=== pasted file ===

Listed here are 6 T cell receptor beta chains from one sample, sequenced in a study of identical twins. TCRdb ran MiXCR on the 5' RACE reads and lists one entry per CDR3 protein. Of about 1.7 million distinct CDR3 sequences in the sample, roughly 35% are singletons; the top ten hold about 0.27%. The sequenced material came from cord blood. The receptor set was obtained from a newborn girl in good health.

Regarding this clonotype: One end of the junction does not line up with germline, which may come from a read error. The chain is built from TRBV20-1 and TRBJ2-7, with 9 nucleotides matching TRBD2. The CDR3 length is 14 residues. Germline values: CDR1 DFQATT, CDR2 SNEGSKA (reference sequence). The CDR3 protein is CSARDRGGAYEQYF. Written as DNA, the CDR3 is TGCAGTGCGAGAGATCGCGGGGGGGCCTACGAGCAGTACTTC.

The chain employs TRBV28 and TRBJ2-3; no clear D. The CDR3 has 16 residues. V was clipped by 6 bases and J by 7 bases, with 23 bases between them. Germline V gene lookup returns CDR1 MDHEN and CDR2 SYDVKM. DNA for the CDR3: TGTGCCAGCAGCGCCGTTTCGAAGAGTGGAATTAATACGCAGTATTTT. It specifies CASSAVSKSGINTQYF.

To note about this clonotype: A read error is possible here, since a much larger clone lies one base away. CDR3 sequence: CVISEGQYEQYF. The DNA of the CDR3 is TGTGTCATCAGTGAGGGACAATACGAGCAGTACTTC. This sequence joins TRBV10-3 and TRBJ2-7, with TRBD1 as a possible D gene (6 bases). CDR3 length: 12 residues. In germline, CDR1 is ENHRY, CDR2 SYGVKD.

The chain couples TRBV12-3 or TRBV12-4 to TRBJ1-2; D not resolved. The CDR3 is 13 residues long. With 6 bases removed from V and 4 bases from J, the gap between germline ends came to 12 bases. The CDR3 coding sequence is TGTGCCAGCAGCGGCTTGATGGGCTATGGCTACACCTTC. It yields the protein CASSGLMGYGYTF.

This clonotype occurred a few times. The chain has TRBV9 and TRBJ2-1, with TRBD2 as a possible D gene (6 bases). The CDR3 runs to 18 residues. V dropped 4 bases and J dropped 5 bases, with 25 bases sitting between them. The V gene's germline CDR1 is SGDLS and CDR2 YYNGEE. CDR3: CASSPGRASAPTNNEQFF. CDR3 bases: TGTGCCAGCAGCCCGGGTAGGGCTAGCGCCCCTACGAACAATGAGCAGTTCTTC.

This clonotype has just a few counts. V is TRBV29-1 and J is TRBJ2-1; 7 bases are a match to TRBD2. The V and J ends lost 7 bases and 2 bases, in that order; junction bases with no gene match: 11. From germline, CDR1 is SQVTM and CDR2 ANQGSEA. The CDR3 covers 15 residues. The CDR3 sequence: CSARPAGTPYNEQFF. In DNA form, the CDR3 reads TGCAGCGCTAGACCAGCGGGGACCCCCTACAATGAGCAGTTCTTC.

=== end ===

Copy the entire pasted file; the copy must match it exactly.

Listed here are 6 T cell receptor beta chains from one sample, sequenced in a study of identical twins. TCRdb ran MiXCR on the 5' RACE reads and lists one entry per CDR3 protein. Of about 1.7 million distinct CDR3 sequences in the sample, roughly 35% are singletons; the top ten hold about 0.27%. The sequenced material came from cord blood. The receptor set was obtained from a newborn girl in good health.

Regarding this clonotype: One end of the junction does not line up with germline, which may come from a read error. The chain is built from TRBV20-1 and TRBJ2-7, with 9 nucleotides matching TRBD2. The CDR3 length is 14 residues. Germline values: CDR1 DFQATT, CDR2 SNEGSKA (reference sequence). The CDR3 protein is CSARDRGGAYEQYF. Written as DNA, the CDR3 is TGCAGTGCGAGAGATCGCGGGGGGGCCTACGAGCAGTACTTC.

The chain employs TRBV28 and TRBJ2-3; no clear D. The CDR3 has 16 residues. V was clipped by 6 bases and J by 7 bases, with 23 bases between them. Germline V gene lookup returns CDR1 MDHEN and CDR2 SYDVKM. DNA for the CDR3: TGTGCCAGCAGCGCCGTTTCGAAGAGTGGAATTAATACGCAGTATTTT. It specifies CASSAVSKSGINTQYF.

To note about this clonotype: A read error is possible here, since a much larger clone lies one base away. CDR3 sequence: CVISEGQYEQYF. The DNA of the CDR3 is TGTGTCATCAGTGAGGGACAATACGAGCAGTACTTC. This sequence joins TRBV10-3 and TRBJ2-7, with TRBD1 as a possible D gene (6 bases). CDR3 length: 12 residues. In germline, CDR1 is ENHRY, CDR2 SYGVKD.

The chain couples TRBV12-3 or TRBV12-4 to TRBJ1-2; D not resolved. The CDR3 is 13 residues long. With 6 bases removed from V and 4 bases from J, the gap between germline ends came to 12 bases. The CDR3 coding sequence is TGTGCCAGCAGCGGCTTGATGGGCTATGGCTACACCTTC. It yields the protein CASSGLMGYGYTF.

This clonotype occurred a few times. The chain has TRBV9 and TRBJ2-1, with TRBD2 as a possible D gene (6 bases). The CDR3 runs to 18 residues. V dropped 4 bases and J dropped 5 bases, with 25 bases sitting between them. The V gene's germline CDR1 is SGDLS and CDR2 YYNGEE. CDR3: CASSPGRASAPTNNEQFF. CDR3 bases: TGTGCCAGCAGCCCGGGTAGGGCTAGCGCCCCTACGAACAATGAGCAGTTCTTC.

This clonotype has just a few counts. V is TRBV29-1 and J is TRBJ2-1; 7 bases are a match to TRBD2. The V and J ends lost 7 bases and 2 bases, in that order; junction bases with no gene match: 11. From germline, CDR1 is SQVTM and CDR2 ANQGSEA. The CDR3 covers 15 residues. The CDR3 sequence: CSARPAGTPYNEQFF. In DNA form, the CDR3 reads TGCAGCGCTAGACCAGCGGGGACCCCCTACAATGAGCAGTTCTTC.